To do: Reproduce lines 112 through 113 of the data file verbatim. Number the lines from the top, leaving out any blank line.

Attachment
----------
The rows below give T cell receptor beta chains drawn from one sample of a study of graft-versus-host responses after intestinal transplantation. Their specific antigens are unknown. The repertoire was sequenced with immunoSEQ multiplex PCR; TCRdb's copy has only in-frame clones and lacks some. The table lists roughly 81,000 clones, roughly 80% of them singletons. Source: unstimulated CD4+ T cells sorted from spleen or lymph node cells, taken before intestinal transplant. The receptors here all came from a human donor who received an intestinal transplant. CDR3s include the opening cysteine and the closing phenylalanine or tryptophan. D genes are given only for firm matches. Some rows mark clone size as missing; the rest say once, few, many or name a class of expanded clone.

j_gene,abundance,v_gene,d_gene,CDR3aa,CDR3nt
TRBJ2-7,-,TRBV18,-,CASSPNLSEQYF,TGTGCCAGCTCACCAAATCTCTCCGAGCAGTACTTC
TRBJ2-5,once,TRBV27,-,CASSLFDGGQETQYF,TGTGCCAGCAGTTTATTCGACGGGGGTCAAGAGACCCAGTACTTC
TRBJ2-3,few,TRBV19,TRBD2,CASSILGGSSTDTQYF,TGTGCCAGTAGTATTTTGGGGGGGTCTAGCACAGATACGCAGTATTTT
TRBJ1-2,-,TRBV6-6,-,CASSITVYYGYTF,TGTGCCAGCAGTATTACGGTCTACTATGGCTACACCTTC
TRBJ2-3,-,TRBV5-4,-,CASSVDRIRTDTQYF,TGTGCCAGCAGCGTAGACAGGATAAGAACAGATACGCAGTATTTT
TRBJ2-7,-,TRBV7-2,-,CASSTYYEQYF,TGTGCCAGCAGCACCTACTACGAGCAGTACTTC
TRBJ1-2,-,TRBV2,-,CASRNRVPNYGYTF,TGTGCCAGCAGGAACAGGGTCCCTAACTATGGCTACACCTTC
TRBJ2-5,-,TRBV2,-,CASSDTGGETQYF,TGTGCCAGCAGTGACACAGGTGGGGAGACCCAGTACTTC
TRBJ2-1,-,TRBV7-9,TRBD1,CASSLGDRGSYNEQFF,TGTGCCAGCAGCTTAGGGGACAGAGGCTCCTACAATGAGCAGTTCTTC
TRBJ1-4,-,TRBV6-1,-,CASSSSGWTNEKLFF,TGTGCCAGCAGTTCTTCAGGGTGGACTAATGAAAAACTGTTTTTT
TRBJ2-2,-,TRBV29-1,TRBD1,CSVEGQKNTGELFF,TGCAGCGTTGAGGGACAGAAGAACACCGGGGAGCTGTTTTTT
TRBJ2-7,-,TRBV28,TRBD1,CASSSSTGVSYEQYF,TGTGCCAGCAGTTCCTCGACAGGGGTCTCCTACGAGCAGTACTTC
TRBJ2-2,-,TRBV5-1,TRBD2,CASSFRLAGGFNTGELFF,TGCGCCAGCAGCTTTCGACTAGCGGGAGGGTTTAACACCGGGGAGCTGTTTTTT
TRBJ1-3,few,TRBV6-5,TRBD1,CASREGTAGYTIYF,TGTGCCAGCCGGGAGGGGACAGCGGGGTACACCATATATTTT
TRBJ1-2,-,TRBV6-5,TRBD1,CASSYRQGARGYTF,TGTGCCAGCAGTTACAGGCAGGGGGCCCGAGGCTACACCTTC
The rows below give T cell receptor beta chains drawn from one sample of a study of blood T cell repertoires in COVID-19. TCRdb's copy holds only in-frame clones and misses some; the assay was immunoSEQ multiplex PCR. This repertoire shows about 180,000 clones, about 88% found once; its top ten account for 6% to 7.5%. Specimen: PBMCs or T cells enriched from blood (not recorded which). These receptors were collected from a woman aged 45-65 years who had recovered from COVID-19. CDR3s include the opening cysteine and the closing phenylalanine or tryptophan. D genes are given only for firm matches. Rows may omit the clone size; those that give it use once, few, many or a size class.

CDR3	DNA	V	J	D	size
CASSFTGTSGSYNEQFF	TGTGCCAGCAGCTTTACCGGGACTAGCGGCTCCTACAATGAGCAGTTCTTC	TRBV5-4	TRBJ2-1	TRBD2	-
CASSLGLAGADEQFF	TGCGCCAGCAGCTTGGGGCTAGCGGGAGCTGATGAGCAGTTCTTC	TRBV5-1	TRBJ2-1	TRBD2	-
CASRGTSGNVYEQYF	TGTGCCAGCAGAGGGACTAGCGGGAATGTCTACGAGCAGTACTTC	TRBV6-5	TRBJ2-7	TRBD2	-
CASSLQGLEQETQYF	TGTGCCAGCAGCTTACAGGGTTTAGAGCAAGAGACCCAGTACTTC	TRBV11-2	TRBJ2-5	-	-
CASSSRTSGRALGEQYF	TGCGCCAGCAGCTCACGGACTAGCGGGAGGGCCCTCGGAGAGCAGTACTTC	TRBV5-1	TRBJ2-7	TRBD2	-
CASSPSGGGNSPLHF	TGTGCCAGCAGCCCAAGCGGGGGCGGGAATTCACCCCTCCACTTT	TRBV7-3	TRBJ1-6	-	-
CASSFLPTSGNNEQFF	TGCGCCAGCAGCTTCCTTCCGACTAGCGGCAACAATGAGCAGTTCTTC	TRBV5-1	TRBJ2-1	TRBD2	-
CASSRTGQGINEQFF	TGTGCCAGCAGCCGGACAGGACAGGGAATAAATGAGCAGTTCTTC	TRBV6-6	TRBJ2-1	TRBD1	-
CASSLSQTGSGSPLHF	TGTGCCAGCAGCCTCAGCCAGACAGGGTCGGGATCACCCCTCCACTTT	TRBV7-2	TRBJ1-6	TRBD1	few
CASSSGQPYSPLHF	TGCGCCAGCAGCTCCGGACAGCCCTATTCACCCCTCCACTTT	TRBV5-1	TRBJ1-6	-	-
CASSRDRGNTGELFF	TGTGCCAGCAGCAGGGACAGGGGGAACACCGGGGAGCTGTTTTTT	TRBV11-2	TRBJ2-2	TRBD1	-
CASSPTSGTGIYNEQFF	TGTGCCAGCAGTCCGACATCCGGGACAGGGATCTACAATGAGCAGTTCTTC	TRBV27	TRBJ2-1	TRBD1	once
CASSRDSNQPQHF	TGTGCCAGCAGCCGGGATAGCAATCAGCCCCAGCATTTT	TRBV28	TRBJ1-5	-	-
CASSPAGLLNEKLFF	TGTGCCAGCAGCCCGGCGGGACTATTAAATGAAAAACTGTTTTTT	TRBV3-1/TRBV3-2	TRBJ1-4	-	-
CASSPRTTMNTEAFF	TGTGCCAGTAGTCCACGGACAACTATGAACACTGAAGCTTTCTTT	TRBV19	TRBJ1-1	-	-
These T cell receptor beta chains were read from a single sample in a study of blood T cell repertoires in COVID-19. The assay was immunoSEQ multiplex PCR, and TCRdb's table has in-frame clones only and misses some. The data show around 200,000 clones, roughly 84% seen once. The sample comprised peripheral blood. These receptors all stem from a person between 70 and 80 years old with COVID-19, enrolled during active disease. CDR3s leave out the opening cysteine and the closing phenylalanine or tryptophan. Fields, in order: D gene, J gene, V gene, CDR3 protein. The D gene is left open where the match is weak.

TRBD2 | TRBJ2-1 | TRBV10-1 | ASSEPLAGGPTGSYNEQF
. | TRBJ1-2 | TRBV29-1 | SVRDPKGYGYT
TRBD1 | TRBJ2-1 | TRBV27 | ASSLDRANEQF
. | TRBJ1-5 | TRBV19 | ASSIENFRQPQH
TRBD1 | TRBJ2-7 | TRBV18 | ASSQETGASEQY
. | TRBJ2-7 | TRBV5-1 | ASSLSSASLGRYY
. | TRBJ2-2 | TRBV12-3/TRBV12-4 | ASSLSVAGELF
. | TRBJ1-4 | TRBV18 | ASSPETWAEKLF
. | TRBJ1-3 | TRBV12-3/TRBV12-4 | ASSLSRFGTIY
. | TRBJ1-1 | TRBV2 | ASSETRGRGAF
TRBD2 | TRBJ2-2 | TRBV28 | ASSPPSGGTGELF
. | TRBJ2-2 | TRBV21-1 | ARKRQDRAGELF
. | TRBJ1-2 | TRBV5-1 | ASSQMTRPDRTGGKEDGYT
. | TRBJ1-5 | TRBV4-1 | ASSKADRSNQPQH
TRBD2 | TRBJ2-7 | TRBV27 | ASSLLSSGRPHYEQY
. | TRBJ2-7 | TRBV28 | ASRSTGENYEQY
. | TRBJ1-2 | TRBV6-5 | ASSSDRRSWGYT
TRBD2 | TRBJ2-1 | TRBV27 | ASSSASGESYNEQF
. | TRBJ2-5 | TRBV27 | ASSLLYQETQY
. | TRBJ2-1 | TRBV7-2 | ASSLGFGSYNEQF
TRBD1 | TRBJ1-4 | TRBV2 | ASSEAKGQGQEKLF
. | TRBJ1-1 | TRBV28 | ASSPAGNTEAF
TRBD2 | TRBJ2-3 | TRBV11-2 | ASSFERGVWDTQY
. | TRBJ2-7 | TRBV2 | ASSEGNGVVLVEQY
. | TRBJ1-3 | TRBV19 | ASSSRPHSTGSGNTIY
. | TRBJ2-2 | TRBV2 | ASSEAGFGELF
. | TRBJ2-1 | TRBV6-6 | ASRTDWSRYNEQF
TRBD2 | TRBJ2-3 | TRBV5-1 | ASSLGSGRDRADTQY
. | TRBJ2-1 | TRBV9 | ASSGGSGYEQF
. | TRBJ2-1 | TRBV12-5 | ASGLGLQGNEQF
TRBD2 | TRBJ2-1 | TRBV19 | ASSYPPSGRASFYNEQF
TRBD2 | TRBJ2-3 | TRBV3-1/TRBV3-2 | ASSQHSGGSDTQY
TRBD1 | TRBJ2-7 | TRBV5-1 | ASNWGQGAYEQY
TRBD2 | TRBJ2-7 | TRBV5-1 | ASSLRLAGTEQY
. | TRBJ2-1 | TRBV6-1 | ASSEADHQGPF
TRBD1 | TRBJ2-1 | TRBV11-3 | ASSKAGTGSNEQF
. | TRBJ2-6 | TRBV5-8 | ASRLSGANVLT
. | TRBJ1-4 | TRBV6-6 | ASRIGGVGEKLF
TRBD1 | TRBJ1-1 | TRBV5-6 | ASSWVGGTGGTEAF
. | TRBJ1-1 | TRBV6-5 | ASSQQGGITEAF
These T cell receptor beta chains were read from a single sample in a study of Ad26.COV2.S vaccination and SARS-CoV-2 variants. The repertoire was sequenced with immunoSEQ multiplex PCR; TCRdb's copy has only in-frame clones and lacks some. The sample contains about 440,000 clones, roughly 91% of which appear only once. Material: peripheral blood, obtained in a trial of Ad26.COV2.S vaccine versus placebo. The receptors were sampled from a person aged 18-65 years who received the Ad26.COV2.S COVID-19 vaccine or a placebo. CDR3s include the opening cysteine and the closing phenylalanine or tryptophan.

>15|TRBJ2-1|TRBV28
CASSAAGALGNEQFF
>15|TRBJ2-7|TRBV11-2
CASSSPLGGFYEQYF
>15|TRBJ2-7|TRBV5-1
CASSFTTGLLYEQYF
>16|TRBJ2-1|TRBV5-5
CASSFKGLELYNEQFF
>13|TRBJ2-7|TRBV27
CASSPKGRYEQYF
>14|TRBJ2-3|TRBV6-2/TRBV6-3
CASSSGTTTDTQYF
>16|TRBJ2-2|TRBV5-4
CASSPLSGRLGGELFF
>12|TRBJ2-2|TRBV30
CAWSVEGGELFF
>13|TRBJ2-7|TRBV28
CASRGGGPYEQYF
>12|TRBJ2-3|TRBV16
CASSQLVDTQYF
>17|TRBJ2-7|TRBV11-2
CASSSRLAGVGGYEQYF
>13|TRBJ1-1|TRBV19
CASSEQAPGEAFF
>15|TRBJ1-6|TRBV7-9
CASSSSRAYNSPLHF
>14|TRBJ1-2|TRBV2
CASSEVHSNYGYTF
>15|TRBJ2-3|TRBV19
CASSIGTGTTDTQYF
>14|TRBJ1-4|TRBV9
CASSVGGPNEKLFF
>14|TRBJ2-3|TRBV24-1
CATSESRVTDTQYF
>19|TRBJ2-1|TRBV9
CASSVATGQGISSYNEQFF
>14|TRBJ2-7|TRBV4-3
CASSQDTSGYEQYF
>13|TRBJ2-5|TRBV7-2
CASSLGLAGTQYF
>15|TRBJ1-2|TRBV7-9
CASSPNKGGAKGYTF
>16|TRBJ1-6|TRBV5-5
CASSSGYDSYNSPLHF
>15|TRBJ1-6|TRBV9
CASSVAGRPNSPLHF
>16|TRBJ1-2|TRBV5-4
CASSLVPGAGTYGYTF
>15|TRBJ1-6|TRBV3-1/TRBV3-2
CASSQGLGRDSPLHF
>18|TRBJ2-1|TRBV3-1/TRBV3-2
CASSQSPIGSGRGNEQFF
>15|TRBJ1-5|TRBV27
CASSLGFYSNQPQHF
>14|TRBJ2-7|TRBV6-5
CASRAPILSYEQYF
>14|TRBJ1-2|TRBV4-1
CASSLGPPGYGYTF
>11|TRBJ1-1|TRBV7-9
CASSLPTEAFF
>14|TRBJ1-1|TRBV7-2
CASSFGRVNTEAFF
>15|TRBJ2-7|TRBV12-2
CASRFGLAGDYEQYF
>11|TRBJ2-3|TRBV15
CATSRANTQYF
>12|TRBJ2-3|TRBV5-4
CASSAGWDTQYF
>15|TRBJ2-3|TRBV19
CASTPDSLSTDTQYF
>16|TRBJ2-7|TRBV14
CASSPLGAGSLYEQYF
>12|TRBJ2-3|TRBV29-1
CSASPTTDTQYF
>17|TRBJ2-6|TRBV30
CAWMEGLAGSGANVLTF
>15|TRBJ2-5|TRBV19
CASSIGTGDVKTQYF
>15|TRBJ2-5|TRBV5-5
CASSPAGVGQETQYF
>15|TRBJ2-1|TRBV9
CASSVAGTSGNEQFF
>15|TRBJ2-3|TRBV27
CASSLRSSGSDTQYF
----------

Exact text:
CASSVATGQGISSYNEQFF
>14|TRBJ2-7|TRBV4-3